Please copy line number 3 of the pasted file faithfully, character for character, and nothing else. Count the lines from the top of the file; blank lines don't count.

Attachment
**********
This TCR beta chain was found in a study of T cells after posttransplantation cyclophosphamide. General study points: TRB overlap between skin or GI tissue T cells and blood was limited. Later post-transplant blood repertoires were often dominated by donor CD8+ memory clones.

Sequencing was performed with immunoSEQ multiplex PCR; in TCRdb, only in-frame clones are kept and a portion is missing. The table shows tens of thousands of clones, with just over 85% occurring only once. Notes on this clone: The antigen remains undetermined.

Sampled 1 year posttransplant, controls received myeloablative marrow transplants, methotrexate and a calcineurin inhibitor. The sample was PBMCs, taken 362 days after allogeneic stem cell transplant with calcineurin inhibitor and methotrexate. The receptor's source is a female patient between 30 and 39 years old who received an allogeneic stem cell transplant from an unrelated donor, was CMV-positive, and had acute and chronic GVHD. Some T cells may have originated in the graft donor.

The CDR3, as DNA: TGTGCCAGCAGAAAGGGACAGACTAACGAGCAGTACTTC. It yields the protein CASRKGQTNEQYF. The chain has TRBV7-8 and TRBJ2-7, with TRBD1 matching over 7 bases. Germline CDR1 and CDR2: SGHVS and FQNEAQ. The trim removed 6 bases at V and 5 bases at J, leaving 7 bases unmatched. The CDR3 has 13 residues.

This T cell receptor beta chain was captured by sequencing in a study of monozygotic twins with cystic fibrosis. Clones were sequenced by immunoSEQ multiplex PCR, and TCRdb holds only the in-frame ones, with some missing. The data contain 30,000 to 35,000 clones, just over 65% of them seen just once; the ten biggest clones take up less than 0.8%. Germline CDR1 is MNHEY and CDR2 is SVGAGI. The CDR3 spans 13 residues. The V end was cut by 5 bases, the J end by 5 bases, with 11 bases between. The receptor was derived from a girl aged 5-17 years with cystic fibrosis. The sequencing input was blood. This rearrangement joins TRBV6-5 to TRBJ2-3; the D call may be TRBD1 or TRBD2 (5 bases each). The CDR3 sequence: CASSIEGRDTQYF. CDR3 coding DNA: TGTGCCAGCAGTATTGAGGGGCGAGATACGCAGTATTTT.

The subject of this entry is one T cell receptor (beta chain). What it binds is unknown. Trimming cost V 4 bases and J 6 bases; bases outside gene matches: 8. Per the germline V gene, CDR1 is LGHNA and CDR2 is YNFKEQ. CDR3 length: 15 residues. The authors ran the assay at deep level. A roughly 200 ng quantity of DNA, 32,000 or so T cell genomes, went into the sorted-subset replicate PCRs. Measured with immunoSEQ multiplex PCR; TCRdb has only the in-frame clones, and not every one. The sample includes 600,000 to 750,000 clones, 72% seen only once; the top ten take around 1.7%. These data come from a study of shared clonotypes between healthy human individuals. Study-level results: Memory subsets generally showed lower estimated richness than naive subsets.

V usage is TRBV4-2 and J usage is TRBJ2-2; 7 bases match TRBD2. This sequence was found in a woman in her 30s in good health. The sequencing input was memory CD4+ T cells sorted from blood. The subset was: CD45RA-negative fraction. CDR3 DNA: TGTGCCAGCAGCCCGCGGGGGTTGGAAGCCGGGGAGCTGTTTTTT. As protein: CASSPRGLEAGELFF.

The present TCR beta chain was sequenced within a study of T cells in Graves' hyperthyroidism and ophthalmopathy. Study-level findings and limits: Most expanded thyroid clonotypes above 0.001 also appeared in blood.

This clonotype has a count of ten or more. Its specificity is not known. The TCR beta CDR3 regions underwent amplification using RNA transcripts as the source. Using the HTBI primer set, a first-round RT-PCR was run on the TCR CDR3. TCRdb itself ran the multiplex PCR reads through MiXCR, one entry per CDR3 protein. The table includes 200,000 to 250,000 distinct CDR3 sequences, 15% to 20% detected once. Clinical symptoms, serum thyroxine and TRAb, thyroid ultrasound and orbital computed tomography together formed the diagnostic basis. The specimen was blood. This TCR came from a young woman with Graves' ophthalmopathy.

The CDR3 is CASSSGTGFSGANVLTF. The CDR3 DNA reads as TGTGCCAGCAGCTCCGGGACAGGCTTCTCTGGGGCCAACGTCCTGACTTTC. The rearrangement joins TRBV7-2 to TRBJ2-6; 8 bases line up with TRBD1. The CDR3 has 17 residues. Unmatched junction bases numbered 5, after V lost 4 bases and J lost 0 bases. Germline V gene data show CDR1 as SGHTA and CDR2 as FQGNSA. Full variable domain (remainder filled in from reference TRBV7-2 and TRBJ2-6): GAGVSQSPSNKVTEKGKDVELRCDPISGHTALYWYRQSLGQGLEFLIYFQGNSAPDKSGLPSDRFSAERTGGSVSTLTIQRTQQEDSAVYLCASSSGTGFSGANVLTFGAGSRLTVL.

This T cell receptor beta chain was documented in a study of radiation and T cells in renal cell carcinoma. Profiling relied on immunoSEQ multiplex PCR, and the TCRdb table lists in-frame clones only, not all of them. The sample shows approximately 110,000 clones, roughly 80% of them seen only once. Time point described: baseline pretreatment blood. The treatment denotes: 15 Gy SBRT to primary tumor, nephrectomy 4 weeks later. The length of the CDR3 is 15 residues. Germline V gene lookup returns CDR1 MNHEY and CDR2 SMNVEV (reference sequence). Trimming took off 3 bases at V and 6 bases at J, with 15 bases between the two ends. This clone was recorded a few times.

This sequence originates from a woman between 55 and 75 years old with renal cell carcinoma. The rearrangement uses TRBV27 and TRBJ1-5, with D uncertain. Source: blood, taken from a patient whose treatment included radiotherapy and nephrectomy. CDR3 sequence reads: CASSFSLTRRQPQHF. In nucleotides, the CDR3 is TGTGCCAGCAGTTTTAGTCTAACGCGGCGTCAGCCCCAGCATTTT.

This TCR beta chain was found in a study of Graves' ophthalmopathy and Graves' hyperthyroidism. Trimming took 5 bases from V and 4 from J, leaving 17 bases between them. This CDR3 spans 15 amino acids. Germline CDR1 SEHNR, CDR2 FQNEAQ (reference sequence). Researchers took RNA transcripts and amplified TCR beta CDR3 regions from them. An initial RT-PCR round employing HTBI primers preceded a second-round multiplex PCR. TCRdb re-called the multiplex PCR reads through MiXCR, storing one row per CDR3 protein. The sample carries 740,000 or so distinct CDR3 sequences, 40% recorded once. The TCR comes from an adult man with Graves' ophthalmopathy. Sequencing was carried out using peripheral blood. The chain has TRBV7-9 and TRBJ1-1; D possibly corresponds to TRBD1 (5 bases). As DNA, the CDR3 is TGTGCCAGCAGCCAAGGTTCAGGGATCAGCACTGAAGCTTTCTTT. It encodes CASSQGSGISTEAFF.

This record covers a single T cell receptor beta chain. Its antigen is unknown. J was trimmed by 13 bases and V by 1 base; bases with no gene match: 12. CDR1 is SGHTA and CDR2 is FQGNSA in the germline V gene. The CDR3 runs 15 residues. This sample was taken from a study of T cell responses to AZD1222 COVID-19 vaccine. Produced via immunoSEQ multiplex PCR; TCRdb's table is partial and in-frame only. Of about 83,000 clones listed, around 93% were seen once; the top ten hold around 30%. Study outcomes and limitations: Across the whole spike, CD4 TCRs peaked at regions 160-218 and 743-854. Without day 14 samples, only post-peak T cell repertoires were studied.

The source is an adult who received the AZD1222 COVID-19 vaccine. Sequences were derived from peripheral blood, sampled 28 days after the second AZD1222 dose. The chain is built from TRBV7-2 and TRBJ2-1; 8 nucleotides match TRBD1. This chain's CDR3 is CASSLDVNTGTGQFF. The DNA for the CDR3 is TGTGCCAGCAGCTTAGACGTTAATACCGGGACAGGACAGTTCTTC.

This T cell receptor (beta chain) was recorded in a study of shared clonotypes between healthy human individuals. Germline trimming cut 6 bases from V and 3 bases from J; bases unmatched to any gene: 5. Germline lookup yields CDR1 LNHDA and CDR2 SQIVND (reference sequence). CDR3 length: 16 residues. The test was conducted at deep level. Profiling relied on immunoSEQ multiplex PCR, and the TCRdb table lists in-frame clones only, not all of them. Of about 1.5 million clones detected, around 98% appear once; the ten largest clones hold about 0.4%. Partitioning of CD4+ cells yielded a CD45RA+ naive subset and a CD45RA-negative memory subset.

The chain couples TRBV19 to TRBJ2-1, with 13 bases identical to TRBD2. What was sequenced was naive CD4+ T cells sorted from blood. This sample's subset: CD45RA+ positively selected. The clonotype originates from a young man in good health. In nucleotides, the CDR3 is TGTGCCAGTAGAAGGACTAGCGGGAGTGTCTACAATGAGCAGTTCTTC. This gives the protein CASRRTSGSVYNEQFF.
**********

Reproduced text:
Sampled 1 year posttransplant, controls received myeloablative marrow transplants, methotrexate and a calcineurin inhibitor. The sample was PBMCs, taken 362 days after allogeneic stem cell transplant with calcineurin inhibitor and methotrexate. The receptor's source is a female patient between 30 and 39 years old who received an allogeneic stem cell transplant from an unrelated donor, was CMV-positive, and had acute and chronic GVHD. Some T cells may have originated in the graft donor.